Daniel Friedman, a young Jewish tailor akin to Motel, everybody’s favorite mensch from Fiddler on the Roof, started Bindle & Keep in 2011, a Brooklyn based bespoke clothiers intending to serve New York City’s business professionals. This meant in large part the Wall Street set, current (and future) consultants, and CEOs aka the same clientele bespoke tailors have been serving for generations.


Had this original vision held, it’s easy to imagine Friedman’s business would be just as successful as it is now. That target market is self replenishing, with scores of new hopefuls flooding Penn Station and JFK each June. New York City is still the place to be, and one way to stand out in a talented crowd is to rock a killer suit.


But something happened that changed the course of this young entrepreneur’s burgeoning business. About a year after the clothier opened, someone named Rae applied for an internship. Rae identifies as Trans masculine and goes by the pronouns “they” and “their.” Rae’s experience with ready to wear clothing was so dismal and triggering that they finally mustered up the courage to be measured for a custom suit in a conventional Manhattan haberdashery. While the ultimate fit was good (possibly even life changing), the experience was extremely uncomfortable. Rae felt at a loss to explain to these traditional tailors what they were looking for in a suit what areas to minimize, which to maximize, and why. That challenge had a dramatic impact, and an image of a more compassionate bespoke tailoring experience took root in Rae’s mind.
Even with that history and vision, Rae didn’t come in to Bindle & Keep with a mission to transform it. They just wanted to learn the craft of tailoring. Their association with the company, however, boosted its profile within the LGBTQ community, and, gradually, some of its members made their way to a fitting hoping it could provide a fix for a vexing lifelong problem.



When those hopes were realized, word spread quickly.
Then, thanks to this growing number of happy clients, the New York Times ran an article, and the flood gates opened. Friedman woke up to 300 emails. “All of them weren’t even about looking for a suit,” he recalled. “Some were just saying ‘Thank You.’”
Friedman’s experiences measuring, fitting, and listening to grateful clients who were relieved at having an alternative to the square peg in around hole experience of mainstream clothing wasn’t just good for business; they helped him to see that life could be, as he put it, “beautiful again.”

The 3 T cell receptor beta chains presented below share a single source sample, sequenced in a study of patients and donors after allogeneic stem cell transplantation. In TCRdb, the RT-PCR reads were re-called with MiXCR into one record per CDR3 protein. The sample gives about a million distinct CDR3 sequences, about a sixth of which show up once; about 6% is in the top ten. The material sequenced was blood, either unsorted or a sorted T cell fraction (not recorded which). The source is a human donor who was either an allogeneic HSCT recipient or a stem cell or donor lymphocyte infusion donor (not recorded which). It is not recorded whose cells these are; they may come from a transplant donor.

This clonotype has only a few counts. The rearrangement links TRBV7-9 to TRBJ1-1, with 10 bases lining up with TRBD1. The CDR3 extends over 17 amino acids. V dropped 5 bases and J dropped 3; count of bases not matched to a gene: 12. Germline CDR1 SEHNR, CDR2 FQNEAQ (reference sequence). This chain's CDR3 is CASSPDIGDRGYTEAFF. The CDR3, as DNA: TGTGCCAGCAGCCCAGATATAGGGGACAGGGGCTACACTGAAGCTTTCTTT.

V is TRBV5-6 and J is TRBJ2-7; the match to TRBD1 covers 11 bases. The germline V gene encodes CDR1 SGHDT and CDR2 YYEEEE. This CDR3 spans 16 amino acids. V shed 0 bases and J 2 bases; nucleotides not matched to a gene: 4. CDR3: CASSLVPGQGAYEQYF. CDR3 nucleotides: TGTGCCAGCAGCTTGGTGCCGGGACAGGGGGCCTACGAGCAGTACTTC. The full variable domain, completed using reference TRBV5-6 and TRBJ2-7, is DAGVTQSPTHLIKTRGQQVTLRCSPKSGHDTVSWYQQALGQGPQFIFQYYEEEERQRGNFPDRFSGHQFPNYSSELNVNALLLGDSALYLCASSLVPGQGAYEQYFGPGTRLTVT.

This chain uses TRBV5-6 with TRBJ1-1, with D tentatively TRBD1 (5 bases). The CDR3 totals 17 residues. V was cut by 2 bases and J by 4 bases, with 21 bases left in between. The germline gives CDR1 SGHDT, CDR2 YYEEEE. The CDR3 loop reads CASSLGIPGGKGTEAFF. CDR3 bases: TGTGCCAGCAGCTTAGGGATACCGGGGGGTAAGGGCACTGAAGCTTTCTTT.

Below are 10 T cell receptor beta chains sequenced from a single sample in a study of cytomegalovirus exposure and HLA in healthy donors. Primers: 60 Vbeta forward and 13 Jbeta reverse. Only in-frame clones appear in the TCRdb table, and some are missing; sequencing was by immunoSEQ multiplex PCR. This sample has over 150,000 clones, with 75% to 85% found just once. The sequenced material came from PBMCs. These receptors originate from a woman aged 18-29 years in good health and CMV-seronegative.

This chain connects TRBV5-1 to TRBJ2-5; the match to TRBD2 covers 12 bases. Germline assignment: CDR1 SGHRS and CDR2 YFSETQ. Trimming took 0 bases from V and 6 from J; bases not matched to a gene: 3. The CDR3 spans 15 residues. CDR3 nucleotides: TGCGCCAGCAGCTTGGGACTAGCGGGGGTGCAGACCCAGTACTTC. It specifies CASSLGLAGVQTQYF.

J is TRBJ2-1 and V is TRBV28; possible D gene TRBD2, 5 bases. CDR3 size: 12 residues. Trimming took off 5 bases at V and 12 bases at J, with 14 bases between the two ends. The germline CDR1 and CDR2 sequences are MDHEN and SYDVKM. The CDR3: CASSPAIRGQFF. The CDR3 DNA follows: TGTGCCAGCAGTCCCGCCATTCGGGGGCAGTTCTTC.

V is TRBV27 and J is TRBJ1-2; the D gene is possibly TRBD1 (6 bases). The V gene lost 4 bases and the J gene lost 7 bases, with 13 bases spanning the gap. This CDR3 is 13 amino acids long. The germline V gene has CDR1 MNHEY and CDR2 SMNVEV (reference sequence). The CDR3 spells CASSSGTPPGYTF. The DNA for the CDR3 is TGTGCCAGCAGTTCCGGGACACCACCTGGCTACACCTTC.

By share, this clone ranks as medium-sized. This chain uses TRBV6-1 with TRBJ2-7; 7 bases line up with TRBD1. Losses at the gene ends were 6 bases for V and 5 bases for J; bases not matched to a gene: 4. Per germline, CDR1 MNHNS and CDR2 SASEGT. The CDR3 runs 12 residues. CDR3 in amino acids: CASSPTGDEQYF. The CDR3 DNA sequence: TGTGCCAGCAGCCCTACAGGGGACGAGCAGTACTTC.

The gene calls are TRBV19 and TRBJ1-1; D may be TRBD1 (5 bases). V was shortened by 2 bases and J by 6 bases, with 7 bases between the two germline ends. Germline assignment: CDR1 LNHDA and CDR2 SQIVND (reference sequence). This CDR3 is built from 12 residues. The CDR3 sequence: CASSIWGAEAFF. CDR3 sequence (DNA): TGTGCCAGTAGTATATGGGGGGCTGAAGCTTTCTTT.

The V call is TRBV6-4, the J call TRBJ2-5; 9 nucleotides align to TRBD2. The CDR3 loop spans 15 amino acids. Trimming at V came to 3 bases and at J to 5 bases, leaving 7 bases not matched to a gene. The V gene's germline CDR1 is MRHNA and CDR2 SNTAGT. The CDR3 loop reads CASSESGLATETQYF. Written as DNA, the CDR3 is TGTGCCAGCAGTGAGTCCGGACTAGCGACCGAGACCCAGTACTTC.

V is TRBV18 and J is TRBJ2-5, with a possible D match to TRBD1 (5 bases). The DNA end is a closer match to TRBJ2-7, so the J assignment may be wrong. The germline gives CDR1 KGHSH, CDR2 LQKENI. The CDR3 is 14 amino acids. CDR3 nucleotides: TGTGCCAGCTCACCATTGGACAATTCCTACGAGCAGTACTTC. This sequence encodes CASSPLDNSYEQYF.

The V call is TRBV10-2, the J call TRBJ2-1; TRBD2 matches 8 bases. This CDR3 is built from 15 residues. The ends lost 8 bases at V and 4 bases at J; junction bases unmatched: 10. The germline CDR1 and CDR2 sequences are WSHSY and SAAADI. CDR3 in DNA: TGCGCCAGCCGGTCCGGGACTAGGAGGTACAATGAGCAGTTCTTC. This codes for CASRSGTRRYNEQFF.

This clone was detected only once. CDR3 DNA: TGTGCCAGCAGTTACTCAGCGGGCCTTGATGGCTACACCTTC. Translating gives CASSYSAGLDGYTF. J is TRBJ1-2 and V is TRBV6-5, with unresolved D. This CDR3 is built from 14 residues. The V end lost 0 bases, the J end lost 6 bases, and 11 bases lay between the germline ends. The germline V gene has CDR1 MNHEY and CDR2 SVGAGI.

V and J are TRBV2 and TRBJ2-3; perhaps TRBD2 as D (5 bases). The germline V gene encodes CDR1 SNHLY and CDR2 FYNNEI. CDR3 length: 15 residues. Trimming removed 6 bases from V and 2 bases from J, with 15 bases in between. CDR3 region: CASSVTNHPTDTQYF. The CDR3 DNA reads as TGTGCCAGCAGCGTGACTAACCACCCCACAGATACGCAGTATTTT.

This isn’t Friedman’s first enterprise rodeo. He was on course to be an architect, the kind of young professional more likely to be in the market for a bespoke suit than hand crafting one, but he was blindsided by a neurological disorder he later found out was caused by lead poisoning. Suddenly robbed of his ability to read, he had to completely change trajectory and find something he could do with his hands. After a period of soul searching (and couch surfing) he turned his keen eye for design to the art of tailoring. A newly acquired but seriously cramped Park Slope apartment became Bindle & Keep’s first headquarters. “The changing room was just my little bathroom, which was gross!” recalled Friedman. But clients didn’t complain, accepting it as an authentic Brooklyn experience.
Freidman’s ongoing struggles with illness sensitized him to the effect extreme adversity can have on one’s psyche. As more and more members of the LGBTQ community put themselves and their stories in his hands, he realized that using his expertise to help clients feel good about themselves and their world was healing him as well.


Providing a safe space in which a person who is used to being “looked at” can proudly declare themselves ready to “be seen” is now an integral component of the company’s mission.
“We want to give our clients their bodies back,” said Friedman. “Not hide them,” adding that a suit is designed to make its wearer feel powerful, and for some, donning custom threads from Bindle & Keep is the first time a piece of clothing has ever made them feel that way.

Early this year, another disempowered cross section of the population popped up on Friedman’s radar when the Manhattan headquartered Innocence Project nonprofit which is committed in part to exonerating wrongly convicted people asked if he would create a suit, pro bono, for a woman seeking exoneration. That experience proved so rewarding that Bindle & Keep committed to providing $50,000 dollars worth of bespoke suits each year to the organization so those newly freed can feel better about re entering the workforce.


When asked how his location in Brooklyn has affected business, Friedman hesitates, then offers, “I’m hard on New York” in one breath, admitting he’s not about to wax poetic on our fair city, though in the next stated, “But I don’t agree with that, ‘If you can make it there you can make it anywhere’ thing.” To him, there are simply so many people here that the odds of opening a successful business are actually pretty good. Whatever it is that you’re into, he explained, chances are high that there are enough people into the same thing and willing to pay for it to support an enterprise.


You just have to find them. And, sometimes, miracle of miracles, they find you.

Bindle & Keep
917.740.5002 / bindleandkeep.com